About Llamas

Llamas were domesticated from guanacos some 5,000 years ago.  Their ancestors inhabited the plains of North America and migrated south to the Andes about three million years ago!

Llamas can be grouped broadly into two types: Ccara and Tampuli:

“Ccara”, the most commonly seen type in the UK, has a short to medium length coat with very short fibre on the legs and head.  Ccara llamas tend to be larger than Tampuli.

The “Tampuli" is more heavily woolled than the Ccara, its coat extending down the legs and often distinguished by a woolly "topknot".

Llamas are the largest of the South American camelids, weighing anything up to 400lbs (180kg) and standing approximately 4 ft (1.25m) at the shoulder.

Elegant, with an exotic quality, llamas are strong, intelligent and hardy.  They have a gentle temperament and inquisitive nature.  They are found in a variety of colours, from solid white to black and with varying shades and mixes of brown and grey.

Their life span is generally around 18 years although some may live to be over 25.

Llamas are becoming increasingly popular as field pets, being gentle, quiet and undemanding.  They live in harmony with other field stock and make good companions for lone ponies and other animals.  They quickly learn to wear a halter and to be led.  Llamas can be taught to pull a cart.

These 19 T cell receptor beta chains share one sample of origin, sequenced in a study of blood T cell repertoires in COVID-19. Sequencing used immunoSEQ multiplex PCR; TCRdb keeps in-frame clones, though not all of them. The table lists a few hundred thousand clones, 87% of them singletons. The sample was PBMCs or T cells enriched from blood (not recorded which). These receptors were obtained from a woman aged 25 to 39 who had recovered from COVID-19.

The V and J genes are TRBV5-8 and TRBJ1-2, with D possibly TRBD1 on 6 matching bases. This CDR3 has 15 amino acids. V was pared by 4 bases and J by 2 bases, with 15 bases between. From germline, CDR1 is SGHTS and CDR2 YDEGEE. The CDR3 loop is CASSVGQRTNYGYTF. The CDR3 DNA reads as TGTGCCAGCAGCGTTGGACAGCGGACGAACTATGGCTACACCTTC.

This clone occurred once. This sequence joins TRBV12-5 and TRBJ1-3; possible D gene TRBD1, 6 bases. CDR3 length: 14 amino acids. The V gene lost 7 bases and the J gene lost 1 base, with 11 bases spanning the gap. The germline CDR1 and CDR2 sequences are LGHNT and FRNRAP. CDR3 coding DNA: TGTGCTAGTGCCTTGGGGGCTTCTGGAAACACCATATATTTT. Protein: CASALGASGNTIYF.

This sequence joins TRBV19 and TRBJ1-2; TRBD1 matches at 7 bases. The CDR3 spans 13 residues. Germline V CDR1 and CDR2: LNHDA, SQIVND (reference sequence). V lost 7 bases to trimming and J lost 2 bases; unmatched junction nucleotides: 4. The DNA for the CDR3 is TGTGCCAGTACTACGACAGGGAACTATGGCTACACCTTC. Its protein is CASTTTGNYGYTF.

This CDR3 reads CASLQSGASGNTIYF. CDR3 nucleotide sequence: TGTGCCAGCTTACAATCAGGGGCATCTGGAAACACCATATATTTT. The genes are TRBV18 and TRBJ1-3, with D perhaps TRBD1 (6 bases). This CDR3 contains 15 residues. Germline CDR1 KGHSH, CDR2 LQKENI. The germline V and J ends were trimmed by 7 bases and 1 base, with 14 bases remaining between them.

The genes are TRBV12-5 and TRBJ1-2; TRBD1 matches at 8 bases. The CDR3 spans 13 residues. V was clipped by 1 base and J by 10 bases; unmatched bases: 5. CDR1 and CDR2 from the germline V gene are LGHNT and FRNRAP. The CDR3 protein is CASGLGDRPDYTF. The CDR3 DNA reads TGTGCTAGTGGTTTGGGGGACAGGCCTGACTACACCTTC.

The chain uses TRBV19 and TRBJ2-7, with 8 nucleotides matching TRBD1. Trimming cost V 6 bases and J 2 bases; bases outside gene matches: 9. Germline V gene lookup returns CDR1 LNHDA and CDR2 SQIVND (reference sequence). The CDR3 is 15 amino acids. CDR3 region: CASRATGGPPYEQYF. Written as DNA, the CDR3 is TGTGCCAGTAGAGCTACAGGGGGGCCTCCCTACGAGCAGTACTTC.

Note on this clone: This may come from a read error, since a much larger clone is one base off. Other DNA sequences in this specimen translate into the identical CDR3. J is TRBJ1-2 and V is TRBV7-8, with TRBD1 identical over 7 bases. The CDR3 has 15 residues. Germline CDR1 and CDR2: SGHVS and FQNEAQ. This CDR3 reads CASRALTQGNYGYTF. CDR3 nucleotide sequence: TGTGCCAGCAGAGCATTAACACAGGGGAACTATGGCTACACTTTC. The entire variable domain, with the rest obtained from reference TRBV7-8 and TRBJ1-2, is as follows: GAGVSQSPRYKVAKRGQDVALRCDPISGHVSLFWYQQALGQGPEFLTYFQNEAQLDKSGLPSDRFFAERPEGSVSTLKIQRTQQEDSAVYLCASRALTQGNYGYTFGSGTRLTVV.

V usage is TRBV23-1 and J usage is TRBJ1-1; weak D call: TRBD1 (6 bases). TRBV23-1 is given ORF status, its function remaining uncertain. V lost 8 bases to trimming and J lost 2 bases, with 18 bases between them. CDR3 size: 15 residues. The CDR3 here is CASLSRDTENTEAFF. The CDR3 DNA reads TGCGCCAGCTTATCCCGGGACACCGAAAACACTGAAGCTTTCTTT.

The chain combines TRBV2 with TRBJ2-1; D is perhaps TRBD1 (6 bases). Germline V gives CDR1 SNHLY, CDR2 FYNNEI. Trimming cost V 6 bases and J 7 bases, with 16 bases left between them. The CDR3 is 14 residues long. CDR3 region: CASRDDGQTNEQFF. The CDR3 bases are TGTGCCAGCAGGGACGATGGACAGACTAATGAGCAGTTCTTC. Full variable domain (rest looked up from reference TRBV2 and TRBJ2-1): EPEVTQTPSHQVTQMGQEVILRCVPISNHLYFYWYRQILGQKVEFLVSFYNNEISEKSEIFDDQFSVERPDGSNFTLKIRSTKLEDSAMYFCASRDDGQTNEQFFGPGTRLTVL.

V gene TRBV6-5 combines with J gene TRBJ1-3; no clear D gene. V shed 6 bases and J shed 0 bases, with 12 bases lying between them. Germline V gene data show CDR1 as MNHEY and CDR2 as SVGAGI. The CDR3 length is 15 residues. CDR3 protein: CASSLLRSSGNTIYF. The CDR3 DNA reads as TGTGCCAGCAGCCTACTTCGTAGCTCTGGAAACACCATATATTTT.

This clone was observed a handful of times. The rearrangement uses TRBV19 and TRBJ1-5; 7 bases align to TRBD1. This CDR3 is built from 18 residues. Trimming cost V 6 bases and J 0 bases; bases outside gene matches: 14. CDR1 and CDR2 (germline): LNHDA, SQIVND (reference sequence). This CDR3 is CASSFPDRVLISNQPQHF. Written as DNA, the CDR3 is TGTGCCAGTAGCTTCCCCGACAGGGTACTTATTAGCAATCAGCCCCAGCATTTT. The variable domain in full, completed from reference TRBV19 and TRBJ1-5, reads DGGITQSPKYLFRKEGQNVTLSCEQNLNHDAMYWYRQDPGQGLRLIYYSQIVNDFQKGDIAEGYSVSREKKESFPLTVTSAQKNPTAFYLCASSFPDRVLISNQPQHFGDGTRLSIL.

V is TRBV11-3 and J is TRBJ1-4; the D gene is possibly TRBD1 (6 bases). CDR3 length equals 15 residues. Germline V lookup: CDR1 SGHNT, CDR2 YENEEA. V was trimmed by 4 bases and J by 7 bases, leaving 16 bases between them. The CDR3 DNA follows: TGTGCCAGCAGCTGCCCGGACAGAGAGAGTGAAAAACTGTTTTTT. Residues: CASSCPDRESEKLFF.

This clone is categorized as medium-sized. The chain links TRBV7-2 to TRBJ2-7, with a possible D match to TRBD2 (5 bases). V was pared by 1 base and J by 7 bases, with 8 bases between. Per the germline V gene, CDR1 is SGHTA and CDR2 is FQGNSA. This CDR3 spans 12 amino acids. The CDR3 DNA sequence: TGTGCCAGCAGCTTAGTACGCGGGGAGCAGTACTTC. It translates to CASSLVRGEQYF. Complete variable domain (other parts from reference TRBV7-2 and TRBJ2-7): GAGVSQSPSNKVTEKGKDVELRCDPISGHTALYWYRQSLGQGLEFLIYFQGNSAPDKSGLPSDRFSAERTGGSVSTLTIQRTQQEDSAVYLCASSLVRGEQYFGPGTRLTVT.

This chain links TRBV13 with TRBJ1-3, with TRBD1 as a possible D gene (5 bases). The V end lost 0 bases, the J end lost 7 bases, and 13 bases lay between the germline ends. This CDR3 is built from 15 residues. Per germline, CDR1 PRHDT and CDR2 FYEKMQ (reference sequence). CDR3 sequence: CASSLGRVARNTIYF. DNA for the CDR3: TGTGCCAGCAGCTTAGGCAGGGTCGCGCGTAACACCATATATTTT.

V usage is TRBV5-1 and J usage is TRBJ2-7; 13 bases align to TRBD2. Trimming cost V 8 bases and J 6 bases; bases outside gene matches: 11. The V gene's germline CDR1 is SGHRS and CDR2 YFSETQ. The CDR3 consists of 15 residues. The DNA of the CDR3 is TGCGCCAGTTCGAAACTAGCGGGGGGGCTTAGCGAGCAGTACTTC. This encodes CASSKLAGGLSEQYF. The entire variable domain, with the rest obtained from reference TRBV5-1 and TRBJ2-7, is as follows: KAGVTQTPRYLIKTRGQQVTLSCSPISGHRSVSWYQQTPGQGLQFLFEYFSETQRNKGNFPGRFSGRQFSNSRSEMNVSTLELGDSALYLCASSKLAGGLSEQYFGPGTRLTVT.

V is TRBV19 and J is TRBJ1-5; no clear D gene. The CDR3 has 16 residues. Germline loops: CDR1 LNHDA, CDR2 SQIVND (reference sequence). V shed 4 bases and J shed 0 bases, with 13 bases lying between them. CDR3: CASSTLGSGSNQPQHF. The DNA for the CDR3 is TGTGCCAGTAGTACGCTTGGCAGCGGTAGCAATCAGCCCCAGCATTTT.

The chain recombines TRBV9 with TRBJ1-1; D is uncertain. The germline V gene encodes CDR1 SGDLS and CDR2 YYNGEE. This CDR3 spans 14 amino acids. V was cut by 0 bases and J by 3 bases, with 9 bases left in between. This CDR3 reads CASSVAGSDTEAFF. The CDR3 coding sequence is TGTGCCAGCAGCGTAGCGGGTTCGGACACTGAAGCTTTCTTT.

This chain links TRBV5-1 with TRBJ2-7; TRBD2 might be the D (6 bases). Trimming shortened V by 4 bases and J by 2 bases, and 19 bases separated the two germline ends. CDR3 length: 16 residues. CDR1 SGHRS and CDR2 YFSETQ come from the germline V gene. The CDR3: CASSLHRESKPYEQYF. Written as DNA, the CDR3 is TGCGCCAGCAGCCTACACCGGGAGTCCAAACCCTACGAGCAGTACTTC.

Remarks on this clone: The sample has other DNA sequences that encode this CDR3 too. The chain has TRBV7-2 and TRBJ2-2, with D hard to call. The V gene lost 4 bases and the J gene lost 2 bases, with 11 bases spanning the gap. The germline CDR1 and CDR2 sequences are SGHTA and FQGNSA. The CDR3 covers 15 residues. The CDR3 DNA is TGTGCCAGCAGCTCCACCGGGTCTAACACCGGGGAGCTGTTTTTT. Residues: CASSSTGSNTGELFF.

Llamas can be walked and will happily carry a pack, offering the long distance walker or the picnicking family both a fun companion and a willing helper!
A number of enterprises around the UK offer llama treks of varying lengths, from just a half day upwards.

Llamas have a double fleece comprising of outer guard hair and a fine, soft undercoat that can be hand spun.  Llamas do not have to be shorn but the undercoat can be used to make an array of wonderful garments and the guard hair can be used for other products such as bags and rugs.  The fleece comes in a variety of natural colours, from white to black with a wide range of browns and greys in between. 

Although gentle by nature, some male llamas are overly protective of their group and can be used as livestock guardians, keeping predators from attacking lambs, ducks and poultry.

























Guanacos are not domesticated in South America but there are a small number of domestic herds in the UK.  Guanacos have an outstanding fleece, even finer than that of llamas.  They are a honey shade of brown or cinnamon with white under-parts and a dark grey head.  They stand approximately 1 to 1.5 metres at the withers, weighing 100-150 Kg.

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